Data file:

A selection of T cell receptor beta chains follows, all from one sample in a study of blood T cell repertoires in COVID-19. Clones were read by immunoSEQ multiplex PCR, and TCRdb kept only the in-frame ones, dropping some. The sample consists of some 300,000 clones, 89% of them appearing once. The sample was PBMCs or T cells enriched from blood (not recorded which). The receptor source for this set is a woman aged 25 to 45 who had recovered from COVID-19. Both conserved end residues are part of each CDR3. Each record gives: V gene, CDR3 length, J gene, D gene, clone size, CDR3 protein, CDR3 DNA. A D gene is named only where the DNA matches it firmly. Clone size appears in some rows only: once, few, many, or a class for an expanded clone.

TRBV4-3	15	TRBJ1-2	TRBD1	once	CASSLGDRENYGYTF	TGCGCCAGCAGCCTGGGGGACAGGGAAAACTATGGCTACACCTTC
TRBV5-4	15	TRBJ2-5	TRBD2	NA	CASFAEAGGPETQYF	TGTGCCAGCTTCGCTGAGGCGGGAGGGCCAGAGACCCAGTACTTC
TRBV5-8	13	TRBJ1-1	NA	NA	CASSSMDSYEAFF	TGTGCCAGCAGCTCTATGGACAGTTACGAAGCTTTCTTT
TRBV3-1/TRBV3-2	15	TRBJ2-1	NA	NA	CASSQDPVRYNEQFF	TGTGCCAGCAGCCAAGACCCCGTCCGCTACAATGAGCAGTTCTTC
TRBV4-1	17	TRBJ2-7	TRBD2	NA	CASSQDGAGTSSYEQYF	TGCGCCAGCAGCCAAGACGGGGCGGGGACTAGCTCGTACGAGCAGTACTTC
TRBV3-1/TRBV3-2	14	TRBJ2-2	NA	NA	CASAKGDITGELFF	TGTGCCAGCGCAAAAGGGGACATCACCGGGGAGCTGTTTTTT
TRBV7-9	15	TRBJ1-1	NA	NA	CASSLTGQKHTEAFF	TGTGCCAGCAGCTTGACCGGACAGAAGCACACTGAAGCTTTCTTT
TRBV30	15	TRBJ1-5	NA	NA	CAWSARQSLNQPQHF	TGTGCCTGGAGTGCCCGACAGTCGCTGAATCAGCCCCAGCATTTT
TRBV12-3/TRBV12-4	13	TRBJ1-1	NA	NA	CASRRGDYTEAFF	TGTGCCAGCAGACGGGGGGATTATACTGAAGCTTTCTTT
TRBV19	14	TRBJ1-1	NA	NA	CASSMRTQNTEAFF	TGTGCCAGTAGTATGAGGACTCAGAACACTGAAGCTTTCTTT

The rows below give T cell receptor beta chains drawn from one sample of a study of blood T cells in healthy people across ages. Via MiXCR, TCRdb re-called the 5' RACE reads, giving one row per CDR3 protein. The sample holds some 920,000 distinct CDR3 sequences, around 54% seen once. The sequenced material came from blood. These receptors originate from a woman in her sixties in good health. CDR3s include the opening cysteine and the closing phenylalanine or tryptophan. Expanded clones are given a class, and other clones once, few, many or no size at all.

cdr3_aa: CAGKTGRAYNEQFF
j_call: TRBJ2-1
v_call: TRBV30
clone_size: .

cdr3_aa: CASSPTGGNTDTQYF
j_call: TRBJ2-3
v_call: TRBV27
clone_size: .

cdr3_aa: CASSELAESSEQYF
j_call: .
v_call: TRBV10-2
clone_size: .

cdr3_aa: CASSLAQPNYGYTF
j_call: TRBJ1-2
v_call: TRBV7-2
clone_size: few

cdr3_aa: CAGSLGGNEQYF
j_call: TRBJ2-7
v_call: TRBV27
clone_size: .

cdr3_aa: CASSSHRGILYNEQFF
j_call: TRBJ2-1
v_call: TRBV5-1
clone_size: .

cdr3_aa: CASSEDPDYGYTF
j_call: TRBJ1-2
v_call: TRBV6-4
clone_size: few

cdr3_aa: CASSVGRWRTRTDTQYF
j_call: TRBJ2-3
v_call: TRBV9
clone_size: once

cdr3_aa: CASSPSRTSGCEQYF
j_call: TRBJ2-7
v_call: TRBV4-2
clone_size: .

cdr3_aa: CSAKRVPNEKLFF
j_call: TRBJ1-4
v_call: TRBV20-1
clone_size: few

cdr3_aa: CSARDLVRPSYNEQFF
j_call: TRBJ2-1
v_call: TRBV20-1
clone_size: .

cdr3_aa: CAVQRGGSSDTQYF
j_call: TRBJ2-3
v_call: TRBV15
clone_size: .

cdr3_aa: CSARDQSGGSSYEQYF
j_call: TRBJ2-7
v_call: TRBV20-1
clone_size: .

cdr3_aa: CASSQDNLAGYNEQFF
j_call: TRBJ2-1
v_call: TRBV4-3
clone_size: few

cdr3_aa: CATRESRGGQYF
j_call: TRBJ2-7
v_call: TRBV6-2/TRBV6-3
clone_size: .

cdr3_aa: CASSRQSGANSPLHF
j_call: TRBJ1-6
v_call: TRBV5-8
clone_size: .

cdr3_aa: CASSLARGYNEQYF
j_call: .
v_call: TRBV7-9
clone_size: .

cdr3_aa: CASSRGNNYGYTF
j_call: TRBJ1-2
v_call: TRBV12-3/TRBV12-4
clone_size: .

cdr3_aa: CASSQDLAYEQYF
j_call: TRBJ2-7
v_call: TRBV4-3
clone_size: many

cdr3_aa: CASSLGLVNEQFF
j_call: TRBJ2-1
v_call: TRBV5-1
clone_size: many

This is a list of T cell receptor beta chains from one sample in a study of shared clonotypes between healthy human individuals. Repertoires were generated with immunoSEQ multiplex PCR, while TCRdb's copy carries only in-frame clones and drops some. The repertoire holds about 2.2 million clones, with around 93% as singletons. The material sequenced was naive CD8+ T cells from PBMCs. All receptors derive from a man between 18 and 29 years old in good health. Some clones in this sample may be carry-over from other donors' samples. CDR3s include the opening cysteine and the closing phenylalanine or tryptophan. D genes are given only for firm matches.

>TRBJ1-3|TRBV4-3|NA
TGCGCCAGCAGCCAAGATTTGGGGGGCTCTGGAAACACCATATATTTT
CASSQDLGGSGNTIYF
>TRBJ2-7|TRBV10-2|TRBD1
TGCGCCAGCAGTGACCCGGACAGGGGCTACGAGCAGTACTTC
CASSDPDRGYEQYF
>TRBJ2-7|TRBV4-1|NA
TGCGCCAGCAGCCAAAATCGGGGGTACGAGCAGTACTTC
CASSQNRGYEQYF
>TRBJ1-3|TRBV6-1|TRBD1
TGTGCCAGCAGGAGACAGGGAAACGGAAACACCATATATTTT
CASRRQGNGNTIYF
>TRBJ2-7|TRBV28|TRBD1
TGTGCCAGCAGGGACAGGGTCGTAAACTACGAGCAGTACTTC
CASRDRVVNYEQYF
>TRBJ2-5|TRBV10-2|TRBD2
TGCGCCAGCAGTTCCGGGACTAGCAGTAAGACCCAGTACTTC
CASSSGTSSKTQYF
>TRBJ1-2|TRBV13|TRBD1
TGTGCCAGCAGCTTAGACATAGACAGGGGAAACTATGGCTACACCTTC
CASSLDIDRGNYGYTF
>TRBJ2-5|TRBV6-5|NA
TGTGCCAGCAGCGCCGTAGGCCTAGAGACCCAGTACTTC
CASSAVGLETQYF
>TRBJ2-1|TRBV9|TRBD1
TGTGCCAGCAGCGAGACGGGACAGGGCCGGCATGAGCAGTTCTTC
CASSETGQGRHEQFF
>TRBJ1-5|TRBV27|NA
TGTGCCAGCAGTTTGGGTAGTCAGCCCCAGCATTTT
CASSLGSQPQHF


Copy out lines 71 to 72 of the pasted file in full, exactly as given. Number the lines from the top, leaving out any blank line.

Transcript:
v_call: TRBV6-2/TRBV6-3
clone_size: .